Format

Send to

Choose Destination
Radiat Res. 2012 Sep;178(3):173-81. Epub 2012 Jul 16.

Fatty acid composition of muscle tissue measured in amphibians living in radiologically contaminated and non-contaminated environments.

Author information

1
Environmental Technologies Branch, Chalk River Laboratories, Atomic Energy of Canada Limited, Chalk River, Ontario, K0J 1J0, Canada. stuartm@aecl.ca

Abstract

Fatty acid composition was identified as a potential biological indicator of the effects of environmental exposure to radiological contaminants. This end point was measured in muscle tissues of Mink frogs ( Rana septentrionalis ) obtained from a radiologically contaminated pond and from a non-contaminated pond. It was also measured after the frogs obtained from both ponds were exposed to a 4 Gy (60)Co γ radiation dose delivered in vivo at a dose rate of approximately 8 Gy/min. Statistically significant differences for the increase of a couple of polyunsaturated omega-3 fatty acid residues and the decrease of a polyunsaturated omega-6 fatty acid residue were observed between radiologically contaminated and non-contaminated frogs, indicating a partial remodeling of muscle lipids in response to a chronic low-dose tritium exposure. The effects of an acute high-dose exposure to (60)Co γ radiation, either for the radiologically contaminated or non-contaminated frogs indicated fast post-irradiation fatty acid changes with an increase of polyunsaturated and decrease of saturated fatty acid contents. Fatty acid composition was found to be a sensitive marker that may be useful to study and monitor biota health in environments that are radiologically contaminated, as well as for understanding the differences between low chronic and high acute stress responses.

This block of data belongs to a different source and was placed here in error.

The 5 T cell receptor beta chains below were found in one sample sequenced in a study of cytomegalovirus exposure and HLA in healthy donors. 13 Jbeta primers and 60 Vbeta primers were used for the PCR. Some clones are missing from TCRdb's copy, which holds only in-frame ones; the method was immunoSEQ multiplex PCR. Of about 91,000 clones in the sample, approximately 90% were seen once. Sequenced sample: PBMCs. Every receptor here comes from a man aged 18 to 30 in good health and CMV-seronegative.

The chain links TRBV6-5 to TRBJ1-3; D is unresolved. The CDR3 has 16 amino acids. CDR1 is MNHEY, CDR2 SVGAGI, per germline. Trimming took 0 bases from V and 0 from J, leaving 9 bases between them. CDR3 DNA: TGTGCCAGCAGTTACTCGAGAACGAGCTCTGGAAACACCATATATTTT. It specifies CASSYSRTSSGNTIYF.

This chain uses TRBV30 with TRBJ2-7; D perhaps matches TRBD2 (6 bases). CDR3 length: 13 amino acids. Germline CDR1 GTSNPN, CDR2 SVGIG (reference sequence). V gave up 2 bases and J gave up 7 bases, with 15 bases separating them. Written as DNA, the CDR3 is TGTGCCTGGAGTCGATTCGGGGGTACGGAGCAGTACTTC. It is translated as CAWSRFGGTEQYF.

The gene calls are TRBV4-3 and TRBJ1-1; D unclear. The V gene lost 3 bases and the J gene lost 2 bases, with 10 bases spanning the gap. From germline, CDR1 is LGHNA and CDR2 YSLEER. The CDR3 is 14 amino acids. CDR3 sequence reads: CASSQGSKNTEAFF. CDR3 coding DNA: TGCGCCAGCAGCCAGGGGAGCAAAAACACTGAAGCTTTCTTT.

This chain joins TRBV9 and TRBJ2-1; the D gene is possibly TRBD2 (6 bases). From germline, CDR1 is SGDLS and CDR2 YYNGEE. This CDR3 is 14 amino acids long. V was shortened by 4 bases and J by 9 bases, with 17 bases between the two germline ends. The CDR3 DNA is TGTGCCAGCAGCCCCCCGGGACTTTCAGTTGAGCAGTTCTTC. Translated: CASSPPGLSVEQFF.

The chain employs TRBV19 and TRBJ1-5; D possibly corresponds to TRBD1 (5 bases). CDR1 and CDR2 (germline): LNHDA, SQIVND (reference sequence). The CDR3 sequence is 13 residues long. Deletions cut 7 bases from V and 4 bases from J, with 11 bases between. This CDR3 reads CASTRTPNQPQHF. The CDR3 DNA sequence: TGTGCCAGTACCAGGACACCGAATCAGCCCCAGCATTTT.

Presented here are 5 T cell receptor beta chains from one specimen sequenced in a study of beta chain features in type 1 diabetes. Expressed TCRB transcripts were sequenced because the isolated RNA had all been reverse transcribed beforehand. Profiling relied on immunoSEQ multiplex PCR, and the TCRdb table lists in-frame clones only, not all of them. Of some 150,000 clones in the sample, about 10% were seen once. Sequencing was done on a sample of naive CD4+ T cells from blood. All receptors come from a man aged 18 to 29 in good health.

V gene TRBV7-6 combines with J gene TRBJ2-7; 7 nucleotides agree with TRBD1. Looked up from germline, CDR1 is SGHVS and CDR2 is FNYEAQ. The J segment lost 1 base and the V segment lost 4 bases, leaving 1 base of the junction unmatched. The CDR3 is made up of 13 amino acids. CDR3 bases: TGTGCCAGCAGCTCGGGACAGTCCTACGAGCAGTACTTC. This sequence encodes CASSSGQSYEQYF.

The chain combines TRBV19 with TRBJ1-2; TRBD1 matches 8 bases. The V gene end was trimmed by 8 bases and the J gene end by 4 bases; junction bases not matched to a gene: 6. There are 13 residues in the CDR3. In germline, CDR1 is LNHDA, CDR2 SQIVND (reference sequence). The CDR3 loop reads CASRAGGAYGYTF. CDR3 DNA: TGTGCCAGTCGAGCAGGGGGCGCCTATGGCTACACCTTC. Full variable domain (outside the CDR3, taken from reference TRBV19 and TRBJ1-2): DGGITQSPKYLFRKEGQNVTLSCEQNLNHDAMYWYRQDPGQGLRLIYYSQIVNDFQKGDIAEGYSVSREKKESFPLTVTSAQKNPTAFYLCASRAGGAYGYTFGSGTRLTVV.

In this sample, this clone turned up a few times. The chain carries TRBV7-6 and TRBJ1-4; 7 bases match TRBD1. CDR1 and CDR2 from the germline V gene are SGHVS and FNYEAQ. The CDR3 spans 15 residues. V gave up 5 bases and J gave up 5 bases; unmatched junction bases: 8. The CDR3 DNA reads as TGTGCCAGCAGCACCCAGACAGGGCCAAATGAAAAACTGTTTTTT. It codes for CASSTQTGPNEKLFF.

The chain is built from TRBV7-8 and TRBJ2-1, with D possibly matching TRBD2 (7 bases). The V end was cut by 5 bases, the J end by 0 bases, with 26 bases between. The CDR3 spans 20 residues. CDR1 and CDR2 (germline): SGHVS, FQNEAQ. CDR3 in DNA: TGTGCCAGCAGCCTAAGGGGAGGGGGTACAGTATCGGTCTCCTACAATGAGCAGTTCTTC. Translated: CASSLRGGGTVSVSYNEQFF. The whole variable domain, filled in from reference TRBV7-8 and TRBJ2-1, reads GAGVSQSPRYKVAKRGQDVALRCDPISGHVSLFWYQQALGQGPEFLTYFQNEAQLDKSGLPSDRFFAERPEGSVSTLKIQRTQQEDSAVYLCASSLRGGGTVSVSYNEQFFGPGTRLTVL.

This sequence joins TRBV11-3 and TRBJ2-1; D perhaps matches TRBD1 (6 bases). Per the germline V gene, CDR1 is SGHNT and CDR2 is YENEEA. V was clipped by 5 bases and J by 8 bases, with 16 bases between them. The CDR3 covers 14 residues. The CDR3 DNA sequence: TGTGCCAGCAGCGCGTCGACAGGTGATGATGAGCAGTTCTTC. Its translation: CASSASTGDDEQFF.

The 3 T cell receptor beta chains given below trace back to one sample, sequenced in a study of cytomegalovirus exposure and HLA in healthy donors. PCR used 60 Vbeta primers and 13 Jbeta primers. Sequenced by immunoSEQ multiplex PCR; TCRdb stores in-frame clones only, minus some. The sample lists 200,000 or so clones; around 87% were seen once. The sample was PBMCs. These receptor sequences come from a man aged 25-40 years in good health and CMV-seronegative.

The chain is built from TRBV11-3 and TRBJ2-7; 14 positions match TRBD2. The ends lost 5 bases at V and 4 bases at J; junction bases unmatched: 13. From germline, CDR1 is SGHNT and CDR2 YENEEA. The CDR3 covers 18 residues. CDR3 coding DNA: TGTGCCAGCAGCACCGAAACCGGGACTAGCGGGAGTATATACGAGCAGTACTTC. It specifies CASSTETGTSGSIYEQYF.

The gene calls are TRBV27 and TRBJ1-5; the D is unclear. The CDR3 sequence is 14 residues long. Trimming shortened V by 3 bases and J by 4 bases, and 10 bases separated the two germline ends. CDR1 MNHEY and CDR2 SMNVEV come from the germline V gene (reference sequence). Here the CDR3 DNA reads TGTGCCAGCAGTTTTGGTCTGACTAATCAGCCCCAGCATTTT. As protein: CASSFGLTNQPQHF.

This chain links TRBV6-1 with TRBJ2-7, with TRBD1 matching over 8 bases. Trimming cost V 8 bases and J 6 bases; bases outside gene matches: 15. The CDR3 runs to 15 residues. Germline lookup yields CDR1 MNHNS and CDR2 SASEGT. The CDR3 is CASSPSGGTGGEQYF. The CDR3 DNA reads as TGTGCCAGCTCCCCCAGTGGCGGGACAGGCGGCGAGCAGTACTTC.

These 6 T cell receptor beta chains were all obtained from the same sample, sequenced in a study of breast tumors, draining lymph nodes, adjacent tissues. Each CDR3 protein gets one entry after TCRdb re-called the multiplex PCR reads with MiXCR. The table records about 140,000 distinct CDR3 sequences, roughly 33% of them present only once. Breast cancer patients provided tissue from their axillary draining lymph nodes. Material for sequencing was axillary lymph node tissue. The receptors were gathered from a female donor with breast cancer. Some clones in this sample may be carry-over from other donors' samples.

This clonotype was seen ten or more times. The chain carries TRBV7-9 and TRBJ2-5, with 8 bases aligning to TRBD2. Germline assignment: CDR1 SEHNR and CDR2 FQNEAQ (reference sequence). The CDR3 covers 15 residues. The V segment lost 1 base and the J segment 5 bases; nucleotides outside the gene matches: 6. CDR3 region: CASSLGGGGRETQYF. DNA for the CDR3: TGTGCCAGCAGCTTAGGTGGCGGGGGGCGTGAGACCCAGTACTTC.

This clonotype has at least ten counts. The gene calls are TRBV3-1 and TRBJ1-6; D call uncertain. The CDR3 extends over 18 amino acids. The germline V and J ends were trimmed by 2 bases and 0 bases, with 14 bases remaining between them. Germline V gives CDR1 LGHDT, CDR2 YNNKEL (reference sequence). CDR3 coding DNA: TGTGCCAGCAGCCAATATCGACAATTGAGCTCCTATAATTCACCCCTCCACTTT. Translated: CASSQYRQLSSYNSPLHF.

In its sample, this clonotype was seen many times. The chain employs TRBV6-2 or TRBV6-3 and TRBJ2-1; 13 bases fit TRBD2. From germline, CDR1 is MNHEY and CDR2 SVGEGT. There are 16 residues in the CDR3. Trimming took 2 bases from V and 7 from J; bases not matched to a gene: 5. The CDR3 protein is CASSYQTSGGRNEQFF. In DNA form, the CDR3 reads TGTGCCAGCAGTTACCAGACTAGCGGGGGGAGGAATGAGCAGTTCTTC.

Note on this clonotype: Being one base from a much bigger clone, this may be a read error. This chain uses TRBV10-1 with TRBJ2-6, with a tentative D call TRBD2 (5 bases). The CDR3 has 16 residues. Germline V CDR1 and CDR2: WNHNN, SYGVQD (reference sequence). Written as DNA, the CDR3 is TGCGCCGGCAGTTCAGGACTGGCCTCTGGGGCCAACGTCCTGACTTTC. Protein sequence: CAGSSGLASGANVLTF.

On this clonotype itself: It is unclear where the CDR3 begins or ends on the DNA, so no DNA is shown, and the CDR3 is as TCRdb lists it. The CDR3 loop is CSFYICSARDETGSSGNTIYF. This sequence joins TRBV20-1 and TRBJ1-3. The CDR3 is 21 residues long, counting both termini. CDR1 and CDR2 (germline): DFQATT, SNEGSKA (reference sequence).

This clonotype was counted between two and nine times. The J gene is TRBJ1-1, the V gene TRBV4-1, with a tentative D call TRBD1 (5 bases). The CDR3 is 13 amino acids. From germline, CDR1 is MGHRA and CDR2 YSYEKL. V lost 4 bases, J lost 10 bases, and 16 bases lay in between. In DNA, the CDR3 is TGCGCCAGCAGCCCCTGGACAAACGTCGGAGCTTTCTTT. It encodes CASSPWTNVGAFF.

PMID:
22799633
[Indexed for MEDLINE]

Supplemental Content

Loading ...
Support Center